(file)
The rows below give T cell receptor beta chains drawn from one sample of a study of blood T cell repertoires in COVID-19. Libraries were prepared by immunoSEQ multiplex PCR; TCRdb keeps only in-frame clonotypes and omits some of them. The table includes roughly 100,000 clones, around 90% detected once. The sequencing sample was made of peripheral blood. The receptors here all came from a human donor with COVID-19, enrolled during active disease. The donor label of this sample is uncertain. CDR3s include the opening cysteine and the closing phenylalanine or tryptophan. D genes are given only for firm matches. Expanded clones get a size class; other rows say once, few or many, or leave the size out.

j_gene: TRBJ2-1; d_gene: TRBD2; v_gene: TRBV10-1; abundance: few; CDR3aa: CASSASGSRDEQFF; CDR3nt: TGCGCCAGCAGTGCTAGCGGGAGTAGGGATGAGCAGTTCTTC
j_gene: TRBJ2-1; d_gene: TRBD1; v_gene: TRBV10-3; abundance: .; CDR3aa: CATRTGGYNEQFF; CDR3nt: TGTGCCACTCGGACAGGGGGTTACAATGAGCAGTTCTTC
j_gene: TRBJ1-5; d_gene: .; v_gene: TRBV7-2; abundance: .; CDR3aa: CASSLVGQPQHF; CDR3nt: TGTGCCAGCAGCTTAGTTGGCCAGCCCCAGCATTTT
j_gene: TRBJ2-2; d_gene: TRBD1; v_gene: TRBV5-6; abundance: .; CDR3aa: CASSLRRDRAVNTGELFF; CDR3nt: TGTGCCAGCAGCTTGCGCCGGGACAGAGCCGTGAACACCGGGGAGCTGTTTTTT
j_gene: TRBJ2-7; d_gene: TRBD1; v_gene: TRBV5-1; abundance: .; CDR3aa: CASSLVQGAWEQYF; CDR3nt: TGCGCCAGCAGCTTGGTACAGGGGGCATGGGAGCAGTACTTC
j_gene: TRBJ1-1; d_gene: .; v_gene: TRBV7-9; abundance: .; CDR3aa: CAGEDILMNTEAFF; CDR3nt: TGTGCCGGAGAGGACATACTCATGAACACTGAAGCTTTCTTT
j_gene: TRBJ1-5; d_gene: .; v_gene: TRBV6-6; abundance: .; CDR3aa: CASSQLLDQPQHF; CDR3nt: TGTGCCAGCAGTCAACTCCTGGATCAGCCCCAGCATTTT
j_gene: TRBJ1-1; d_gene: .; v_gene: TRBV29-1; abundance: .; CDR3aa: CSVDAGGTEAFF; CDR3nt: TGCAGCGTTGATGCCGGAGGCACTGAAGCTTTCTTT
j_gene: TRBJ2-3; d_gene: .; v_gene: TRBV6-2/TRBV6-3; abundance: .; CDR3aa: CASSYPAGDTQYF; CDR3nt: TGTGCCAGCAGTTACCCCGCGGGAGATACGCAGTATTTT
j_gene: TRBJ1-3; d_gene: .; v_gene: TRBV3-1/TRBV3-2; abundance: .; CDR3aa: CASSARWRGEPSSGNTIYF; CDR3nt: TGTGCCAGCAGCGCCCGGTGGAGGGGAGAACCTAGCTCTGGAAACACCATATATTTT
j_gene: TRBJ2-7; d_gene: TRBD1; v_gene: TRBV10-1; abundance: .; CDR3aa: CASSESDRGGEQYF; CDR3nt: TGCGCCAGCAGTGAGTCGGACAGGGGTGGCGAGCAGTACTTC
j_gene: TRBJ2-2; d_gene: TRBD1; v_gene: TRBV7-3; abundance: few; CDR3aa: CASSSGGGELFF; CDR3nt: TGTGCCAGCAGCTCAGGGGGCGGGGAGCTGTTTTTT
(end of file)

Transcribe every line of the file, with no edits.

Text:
The rows below give T cell receptor beta chains drawn from one sample of a study of blood T cell repertoires in COVID-19. Libraries were prepared by immunoSEQ multiplex PCR; TCRdb keeps only in-frame clonotypes and omits some of them. The table includes roughly 100,000 clones, around 90% detected once. The sequencing sample was made of peripheral blood. The receptors here all came from a human donor with COVID-19, enrolled during active disease. The donor label of this sample is uncertain. CDR3s include the opening cysteine and the closing phenylalanine or tryptophan. D genes are given only for firm matches. Expanded clones get a size class; other rows say once, few or many, or leave the size out.

j_gene: TRBJ2-1; d_gene: TRBD2; v_gene: TRBV10-1; abundance: few; CDR3aa: CASSASGSRDEQFF; CDR3nt: TGCGCCAGCAGTGCTAGCGGGAGTAGGGATGAGCAGTTCTTC
j_gene: TRBJ2-1; d_gene: TRBD1; v_gene: TRBV10-3; abundance: .; CDR3aa: CATRTGGYNEQFF; CDR3nt: TGTGCCACTCGGACAGGGGGTTACAATGAGCAGTTCTTC
j_gene: TRBJ1-5; d_gene: .; v_gene: TRBV7-2; abundance: .; CDR3aa: CASSLVGQPQHF; CDR3nt: TGTGCCAGCAGCTTAGTTGGCCAGCCCCAGCATTTT
j_gene: TRBJ2-2; d_gene: TRBD1; v_gene: TRBV5-6; abundance: .; CDR3aa: CASSLRRDRAVNTGELFF; CDR3nt: TGTGCCAGCAGCTTGCGCCGGGACAGAGCCGTGAACACCGGGGAGCTGTTTTTT
j_gene: TRBJ2-7; d_gene: TRBD1; v_gene: TRBV5-1; abundance: .; CDR3aa: CASSLVQGAWEQYF; CDR3nt: TGCGCCAGCAGCTTGGTACAGGGGGCATGGGAGCAGTACTTC
j_gene: TRBJ1-1; d_gene: .; v_gene: TRBV7-9; abundance: .; CDR3aa: CAGEDILMNTEAFF; CDR3nt: TGTGCCGGAGAGGACATACTCATGAACACTGAAGCTTTCTTT
j_gene: TRBJ1-5; d_gene: .; v_gene: TRBV6-6; abundance: .; CDR3aa: CASSQLLDQPQHF; CDR3nt: TGTGCCAGCAGTCAACTCCTGGATCAGCCCCAGCATTTT
j_gene: TRBJ1-1; d_gene: .; v_gene: TRBV29-1; abundance: .; CDR3aa: CSVDAGGTEAFF; CDR3nt: TGCAGCGTTGATGCCGGAGGCACTGAAGCTTTCTTT
j_gene: TRBJ2-3; d_gene: .; v_gene: TRBV6-2/TRBV6-3; abundance: .; CDR3aa: CASSYPAGDTQYF; CDR3nt: TGTGCCAGCAGTTACCCCGCGGGAGATACGCAGTATTTT
j_gene: TRBJ1-3; d_gene: .; v_gene: TRBV3-1/TRBV3-2; abundance: .; CDR3aa: CASSARWRGEPSSGNTIYF; CDR3nt: TGTGCCAGCAGCGCCCGGTGGAGGGGAGAACCTAGCTCTGGAAACACCATATATTTT
j_gene: TRBJ2-7; d_gene: TRBD1; v_gene: TRBV10-1; abundance: .; CDR3aa: CASSESDRGGEQYF; CDR3nt: TGCGCCAGCAGTGAGTCGGACAGGGGTGGCGAGCAGTACTTC
j_gene: TRBJ2-2; d_gene: TRBD1; v_gene: TRBV7-3; abundance: few; CDR3aa: CASSSGGGELFF; CDR3nt: TGTGCCAGCAGCTCAGGGGGCGGGGAGCTGTTTTTT